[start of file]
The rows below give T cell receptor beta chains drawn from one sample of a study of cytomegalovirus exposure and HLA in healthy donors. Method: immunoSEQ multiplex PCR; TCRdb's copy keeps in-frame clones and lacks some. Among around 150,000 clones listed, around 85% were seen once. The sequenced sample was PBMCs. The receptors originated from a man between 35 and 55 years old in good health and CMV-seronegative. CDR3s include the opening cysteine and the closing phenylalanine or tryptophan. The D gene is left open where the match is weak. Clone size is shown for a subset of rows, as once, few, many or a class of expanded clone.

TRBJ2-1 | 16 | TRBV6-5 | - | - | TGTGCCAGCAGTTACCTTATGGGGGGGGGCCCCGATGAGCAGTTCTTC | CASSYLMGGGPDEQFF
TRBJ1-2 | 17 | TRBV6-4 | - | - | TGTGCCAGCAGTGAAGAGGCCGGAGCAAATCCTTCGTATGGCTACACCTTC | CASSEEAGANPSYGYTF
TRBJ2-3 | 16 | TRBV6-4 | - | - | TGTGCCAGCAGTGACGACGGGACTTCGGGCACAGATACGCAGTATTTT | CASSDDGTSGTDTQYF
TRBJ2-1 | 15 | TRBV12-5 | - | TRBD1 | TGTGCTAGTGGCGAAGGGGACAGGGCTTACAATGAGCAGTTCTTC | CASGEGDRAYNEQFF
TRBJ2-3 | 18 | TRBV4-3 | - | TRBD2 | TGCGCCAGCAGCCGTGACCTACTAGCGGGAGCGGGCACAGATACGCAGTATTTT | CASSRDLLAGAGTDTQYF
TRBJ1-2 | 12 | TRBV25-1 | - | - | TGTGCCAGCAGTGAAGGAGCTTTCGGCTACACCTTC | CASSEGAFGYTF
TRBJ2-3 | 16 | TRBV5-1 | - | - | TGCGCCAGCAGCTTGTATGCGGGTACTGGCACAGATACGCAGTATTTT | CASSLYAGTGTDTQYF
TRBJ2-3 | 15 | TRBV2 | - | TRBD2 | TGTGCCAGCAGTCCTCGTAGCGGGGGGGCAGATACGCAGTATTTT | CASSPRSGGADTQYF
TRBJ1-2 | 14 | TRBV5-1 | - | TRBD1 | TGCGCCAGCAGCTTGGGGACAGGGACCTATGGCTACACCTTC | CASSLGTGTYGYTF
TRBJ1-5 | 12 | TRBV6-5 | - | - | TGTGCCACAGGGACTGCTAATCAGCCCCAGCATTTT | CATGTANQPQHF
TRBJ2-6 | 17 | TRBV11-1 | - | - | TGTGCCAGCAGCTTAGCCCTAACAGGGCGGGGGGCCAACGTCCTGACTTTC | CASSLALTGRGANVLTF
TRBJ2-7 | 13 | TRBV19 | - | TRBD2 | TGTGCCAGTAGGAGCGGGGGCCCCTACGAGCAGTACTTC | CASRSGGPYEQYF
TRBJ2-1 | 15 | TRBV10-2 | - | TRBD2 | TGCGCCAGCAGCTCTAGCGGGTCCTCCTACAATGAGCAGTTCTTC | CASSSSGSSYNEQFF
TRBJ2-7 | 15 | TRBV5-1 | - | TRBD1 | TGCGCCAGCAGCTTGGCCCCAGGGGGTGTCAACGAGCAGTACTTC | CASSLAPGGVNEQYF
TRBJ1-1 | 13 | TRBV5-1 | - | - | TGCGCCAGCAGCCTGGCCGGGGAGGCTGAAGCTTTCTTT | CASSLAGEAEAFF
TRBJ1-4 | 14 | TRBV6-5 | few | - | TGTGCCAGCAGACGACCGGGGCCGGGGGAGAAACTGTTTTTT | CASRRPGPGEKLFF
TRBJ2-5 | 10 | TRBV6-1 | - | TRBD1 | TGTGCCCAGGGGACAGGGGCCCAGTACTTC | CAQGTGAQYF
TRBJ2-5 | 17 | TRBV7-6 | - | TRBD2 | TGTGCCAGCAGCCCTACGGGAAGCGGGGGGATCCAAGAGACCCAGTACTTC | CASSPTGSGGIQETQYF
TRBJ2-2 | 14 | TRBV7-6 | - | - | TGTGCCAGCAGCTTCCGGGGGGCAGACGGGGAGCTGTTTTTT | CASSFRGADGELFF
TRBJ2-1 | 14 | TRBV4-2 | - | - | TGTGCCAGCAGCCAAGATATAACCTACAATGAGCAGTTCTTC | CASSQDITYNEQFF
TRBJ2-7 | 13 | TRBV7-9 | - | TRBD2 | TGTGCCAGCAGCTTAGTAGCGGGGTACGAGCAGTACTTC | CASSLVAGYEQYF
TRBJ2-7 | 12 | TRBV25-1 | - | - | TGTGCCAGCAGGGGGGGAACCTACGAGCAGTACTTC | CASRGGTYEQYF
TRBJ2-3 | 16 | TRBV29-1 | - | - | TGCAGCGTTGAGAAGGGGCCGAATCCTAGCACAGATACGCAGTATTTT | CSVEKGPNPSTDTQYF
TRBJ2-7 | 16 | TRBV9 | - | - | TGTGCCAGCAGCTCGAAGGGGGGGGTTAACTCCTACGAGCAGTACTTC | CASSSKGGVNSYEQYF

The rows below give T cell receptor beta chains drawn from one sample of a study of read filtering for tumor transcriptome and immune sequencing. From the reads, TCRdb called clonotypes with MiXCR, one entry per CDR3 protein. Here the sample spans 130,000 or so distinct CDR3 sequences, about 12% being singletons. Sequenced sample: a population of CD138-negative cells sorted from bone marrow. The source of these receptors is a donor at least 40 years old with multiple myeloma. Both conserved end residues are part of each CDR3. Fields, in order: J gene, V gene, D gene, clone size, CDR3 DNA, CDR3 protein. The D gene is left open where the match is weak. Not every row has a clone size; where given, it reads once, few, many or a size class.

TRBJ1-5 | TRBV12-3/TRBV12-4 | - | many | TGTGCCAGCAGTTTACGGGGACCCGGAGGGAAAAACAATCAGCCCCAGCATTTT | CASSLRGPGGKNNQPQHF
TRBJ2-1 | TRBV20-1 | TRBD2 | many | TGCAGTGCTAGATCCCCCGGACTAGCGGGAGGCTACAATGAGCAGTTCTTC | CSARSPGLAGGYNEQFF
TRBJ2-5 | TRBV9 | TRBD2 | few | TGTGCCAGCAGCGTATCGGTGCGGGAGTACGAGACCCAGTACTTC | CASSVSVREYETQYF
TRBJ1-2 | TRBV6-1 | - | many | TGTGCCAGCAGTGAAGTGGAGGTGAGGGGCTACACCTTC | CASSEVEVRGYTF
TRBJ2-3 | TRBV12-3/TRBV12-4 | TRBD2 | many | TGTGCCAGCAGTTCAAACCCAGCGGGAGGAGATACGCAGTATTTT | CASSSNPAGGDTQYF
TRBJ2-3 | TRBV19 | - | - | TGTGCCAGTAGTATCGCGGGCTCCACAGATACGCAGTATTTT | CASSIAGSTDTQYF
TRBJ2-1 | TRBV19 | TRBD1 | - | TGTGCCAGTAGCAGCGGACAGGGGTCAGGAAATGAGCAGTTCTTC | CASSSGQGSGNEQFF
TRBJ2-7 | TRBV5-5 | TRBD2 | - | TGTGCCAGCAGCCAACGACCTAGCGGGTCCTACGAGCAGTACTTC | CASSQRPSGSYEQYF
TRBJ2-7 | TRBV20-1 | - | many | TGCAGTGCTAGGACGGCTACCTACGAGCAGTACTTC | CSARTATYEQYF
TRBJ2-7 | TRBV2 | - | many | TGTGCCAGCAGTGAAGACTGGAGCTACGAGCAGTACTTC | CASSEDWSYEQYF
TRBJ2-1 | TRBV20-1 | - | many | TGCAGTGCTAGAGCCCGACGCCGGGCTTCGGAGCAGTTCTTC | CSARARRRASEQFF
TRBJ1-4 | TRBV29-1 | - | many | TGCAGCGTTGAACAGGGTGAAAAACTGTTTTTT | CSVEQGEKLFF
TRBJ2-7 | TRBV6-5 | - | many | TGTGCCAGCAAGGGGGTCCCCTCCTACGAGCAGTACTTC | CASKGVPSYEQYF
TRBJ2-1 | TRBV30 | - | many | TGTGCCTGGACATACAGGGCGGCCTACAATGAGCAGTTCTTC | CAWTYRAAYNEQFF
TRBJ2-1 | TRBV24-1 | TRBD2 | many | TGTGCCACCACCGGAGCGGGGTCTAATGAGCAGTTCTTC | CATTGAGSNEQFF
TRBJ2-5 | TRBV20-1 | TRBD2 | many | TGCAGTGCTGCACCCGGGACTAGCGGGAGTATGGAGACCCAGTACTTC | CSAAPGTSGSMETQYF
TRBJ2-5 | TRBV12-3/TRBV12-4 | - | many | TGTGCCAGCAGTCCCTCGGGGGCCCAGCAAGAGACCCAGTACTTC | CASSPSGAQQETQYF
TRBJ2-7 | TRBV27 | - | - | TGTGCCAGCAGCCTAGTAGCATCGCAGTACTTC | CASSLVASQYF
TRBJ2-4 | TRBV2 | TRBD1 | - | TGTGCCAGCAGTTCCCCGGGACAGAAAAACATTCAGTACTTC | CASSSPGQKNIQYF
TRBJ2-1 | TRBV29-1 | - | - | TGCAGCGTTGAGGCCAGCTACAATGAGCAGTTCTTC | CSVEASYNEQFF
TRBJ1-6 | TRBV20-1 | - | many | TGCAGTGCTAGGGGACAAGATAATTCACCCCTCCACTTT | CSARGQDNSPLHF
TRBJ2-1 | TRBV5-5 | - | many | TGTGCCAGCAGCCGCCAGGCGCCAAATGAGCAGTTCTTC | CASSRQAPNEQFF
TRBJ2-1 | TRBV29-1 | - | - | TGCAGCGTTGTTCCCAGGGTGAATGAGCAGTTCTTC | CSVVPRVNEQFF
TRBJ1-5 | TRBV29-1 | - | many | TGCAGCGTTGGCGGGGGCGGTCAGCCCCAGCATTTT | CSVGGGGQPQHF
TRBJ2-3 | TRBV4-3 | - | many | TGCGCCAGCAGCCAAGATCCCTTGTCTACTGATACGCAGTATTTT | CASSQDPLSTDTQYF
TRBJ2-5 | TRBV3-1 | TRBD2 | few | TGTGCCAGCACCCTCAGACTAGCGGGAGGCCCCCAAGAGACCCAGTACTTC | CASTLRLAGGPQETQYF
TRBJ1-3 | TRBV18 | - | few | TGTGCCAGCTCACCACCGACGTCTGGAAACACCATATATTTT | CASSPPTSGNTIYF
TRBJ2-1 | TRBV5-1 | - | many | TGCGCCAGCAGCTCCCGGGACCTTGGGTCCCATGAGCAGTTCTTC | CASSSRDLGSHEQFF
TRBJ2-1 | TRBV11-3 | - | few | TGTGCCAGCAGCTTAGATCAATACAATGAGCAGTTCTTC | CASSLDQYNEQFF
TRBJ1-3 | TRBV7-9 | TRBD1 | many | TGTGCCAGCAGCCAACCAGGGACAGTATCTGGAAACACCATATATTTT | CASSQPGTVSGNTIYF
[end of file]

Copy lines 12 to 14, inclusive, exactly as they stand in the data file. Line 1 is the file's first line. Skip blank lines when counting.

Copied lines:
TRBJ2-6 | 17 | TRBV11-1 | - | - | TGTGCCAGCAGCTTAGCCCTAACAGGGCGGGGGGCCAACGTCCTGACTTTC | CASSLALTGRGANVLTF
TRBJ2-7 | 13 | TRBV19 | - | TRBD2 | TGTGCCAGTAGGAGCGGGGGCCCCTACGAGCAGTACTTC | CASRSGGPYEQYF
TRBJ2-1 | 15 | TRBV10-2 | - | TRBD2 | TGCGCCAGCAGCTCTAGCGGGTCCTCCTACAATGAGCAGTTCTTC | CASSSSGSSYNEQFF